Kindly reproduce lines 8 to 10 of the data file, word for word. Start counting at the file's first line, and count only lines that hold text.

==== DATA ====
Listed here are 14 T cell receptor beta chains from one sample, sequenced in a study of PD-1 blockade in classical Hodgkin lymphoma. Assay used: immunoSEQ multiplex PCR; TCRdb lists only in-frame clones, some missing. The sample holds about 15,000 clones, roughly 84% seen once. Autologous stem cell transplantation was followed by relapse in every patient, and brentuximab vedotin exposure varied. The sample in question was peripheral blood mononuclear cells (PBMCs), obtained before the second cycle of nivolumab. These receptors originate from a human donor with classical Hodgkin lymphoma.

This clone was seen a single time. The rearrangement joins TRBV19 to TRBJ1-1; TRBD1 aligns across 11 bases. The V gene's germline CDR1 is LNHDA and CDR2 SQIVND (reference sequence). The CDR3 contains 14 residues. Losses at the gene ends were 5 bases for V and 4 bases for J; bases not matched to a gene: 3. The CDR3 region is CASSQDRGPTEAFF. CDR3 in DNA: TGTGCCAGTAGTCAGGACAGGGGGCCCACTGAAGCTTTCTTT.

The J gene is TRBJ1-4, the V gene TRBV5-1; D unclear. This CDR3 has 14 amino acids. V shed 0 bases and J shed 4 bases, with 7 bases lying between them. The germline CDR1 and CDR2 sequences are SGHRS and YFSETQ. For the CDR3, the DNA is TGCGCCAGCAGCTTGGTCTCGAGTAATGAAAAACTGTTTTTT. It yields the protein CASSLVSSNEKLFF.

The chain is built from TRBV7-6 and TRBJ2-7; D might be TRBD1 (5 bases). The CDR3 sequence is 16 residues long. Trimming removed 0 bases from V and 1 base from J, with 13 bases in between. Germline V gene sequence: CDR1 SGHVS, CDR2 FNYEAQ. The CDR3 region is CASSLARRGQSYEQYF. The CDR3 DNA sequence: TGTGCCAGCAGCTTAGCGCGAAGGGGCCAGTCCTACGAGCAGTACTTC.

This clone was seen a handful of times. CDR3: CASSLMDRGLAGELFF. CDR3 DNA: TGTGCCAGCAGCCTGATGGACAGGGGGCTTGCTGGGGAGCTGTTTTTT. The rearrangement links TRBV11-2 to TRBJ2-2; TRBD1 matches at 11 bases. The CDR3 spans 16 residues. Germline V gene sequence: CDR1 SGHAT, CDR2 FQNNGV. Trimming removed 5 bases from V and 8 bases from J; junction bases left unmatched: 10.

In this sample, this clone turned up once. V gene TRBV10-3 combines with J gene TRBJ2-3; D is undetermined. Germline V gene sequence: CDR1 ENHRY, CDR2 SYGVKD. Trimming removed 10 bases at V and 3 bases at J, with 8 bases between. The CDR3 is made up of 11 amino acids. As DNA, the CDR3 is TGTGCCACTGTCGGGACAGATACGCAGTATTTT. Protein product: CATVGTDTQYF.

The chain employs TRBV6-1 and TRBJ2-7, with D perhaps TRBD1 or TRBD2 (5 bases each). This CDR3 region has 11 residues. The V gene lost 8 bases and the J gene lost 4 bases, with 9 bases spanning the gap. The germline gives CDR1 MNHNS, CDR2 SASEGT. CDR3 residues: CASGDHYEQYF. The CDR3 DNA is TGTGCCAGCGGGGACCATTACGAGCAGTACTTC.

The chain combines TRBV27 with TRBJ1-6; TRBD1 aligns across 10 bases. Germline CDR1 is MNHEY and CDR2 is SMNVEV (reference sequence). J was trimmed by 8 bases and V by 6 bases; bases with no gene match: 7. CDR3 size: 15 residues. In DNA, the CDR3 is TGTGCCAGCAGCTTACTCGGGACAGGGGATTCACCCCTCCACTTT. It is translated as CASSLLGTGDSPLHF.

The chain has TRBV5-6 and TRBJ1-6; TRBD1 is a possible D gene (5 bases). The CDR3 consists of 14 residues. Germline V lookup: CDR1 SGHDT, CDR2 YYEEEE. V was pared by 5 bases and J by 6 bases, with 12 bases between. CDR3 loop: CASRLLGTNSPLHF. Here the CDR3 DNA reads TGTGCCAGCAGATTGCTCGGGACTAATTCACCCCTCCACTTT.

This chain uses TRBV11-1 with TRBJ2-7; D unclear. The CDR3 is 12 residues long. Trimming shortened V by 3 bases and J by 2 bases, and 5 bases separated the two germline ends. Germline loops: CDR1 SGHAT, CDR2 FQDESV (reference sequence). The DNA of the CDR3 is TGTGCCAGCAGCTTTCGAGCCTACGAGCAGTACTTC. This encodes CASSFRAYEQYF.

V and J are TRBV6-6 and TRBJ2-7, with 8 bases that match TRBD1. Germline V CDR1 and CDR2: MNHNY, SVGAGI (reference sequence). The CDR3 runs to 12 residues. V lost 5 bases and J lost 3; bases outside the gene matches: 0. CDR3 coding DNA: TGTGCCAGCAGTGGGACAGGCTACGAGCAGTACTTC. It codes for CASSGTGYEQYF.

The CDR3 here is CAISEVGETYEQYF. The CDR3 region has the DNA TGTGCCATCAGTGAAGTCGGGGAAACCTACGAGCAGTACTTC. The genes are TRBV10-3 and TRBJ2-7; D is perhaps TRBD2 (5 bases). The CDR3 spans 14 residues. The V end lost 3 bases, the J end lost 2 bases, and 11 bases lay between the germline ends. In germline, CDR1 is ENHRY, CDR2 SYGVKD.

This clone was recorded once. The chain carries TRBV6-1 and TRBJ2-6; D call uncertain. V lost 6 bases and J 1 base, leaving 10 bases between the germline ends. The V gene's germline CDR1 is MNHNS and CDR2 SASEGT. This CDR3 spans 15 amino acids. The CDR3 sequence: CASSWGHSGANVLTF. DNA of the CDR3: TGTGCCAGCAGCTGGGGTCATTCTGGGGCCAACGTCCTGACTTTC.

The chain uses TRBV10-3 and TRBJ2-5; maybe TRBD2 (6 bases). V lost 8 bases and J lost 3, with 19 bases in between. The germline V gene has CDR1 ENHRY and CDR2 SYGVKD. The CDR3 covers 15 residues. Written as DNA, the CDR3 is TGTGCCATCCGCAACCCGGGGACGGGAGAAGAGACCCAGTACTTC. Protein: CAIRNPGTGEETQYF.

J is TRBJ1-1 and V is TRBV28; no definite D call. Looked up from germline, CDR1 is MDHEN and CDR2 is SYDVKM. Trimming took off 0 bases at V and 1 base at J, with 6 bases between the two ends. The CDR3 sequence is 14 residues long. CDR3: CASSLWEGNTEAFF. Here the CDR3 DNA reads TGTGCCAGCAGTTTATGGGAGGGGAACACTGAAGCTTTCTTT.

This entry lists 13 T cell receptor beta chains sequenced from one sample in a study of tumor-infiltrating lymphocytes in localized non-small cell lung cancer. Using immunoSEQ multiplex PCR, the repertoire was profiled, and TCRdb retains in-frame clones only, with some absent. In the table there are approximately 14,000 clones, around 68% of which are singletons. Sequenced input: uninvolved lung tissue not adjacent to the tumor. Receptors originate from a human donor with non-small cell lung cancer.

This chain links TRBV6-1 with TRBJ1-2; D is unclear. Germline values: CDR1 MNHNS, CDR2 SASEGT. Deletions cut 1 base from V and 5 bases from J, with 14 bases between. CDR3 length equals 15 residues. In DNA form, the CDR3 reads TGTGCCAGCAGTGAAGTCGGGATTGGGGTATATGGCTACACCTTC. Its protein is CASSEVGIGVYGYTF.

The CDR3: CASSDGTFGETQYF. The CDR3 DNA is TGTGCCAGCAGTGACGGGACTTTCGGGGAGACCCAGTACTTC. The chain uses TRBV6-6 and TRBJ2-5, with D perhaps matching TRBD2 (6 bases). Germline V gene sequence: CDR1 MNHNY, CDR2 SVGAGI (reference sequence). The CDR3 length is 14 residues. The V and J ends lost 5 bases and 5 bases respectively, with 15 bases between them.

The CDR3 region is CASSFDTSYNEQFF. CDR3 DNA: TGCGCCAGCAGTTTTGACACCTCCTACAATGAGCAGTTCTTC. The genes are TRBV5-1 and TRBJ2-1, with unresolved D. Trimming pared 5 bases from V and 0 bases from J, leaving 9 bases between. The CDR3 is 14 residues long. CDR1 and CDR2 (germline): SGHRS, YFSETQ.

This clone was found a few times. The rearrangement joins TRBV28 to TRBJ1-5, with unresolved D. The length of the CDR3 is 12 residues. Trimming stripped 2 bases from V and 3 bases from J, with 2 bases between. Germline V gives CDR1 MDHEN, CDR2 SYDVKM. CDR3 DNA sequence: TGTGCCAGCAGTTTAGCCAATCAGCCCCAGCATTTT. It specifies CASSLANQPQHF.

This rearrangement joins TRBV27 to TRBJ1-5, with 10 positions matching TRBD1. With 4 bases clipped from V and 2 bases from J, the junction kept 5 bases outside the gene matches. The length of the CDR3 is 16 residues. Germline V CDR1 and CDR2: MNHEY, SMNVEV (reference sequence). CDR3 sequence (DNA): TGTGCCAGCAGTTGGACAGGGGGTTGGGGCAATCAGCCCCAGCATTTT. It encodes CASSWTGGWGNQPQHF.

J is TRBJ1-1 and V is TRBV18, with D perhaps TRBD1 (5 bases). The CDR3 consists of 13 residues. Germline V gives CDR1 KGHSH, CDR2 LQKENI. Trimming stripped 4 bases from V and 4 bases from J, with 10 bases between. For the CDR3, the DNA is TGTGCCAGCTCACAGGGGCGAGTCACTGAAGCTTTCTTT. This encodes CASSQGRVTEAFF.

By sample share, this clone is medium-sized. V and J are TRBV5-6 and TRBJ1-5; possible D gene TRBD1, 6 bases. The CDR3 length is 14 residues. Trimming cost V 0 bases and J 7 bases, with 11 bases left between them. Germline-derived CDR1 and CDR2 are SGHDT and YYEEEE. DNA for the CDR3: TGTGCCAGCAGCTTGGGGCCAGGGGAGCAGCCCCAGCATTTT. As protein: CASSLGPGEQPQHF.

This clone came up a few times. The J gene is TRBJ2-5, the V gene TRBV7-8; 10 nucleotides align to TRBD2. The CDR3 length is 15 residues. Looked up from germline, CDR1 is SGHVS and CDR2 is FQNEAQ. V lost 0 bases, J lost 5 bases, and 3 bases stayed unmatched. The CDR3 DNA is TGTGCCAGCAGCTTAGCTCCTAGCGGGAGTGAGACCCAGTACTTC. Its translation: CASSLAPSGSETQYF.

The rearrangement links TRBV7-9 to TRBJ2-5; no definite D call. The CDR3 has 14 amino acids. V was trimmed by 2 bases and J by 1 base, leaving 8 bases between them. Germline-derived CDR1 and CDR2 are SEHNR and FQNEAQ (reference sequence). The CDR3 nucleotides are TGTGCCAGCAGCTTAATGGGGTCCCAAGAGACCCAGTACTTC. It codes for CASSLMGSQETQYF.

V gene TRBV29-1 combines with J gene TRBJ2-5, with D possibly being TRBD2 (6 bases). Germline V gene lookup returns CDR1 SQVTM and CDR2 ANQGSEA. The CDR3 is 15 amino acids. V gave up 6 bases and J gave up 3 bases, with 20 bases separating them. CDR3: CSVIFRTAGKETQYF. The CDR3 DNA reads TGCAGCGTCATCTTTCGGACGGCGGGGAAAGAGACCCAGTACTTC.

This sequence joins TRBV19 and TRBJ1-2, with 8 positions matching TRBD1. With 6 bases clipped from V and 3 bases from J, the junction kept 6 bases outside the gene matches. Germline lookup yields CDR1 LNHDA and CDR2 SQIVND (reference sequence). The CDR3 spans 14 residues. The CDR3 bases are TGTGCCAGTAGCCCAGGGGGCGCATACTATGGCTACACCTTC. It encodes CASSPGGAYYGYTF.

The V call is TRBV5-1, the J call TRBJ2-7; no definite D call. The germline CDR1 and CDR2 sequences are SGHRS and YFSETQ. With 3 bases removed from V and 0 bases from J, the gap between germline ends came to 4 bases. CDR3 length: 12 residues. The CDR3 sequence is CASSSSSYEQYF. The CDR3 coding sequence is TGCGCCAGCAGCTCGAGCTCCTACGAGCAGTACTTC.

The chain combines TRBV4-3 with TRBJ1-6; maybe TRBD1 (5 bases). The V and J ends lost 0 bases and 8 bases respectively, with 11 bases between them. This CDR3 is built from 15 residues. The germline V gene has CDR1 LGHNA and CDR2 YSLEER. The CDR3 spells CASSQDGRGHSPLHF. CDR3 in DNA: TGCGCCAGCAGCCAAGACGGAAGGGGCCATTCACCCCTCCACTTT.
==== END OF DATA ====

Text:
The chain combines TRBV27 with TRBJ1-6; TRBD1 aligns across 10 bases. Germline CDR1 is MNHEY and CDR2 is SMNVEV (reference sequence). J was trimmed by 8 bases and V by 6 bases; bases with no gene match: 7. CDR3 size: 15 residues. In DNA, the CDR3 is TGTGCCAGCAGCTTACTCGGGACAGGGGATTCACCCCTCCACTTT. It is translated as CASSLLGTGDSPLHF.

The chain has TRBV5-6 and TRBJ1-6; TRBD1 is a possible D gene (5 bases). The CDR3 consists of 14 residues. Germline V lookup: CDR1 SGHDT, CDR2 YYEEEE. V was pared by 5 bases and J by 6 bases, with 12 bases between. CDR3 loop: CASRLLGTNSPLHF. Here the CDR3 DNA reads TGTGCCAGCAGATTGCTCGGGACTAATTCACCCCTCCACTTT.

This chain uses TRBV11-1 with TRBJ2-7; D unclear. The CDR3 is 12 residues long. Trimming shortened V by 3 bases and J by 2 bases, and 5 bases separated the two germline ends. Germline loops: CDR1 SGHAT, CDR2 FQDESV (reference sequence). The DNA of the CDR3 is TGTGCCAGCAGCTTTCGAGCCTACGAGCAGTACTTC. This encodes CASSFRAYEQYF.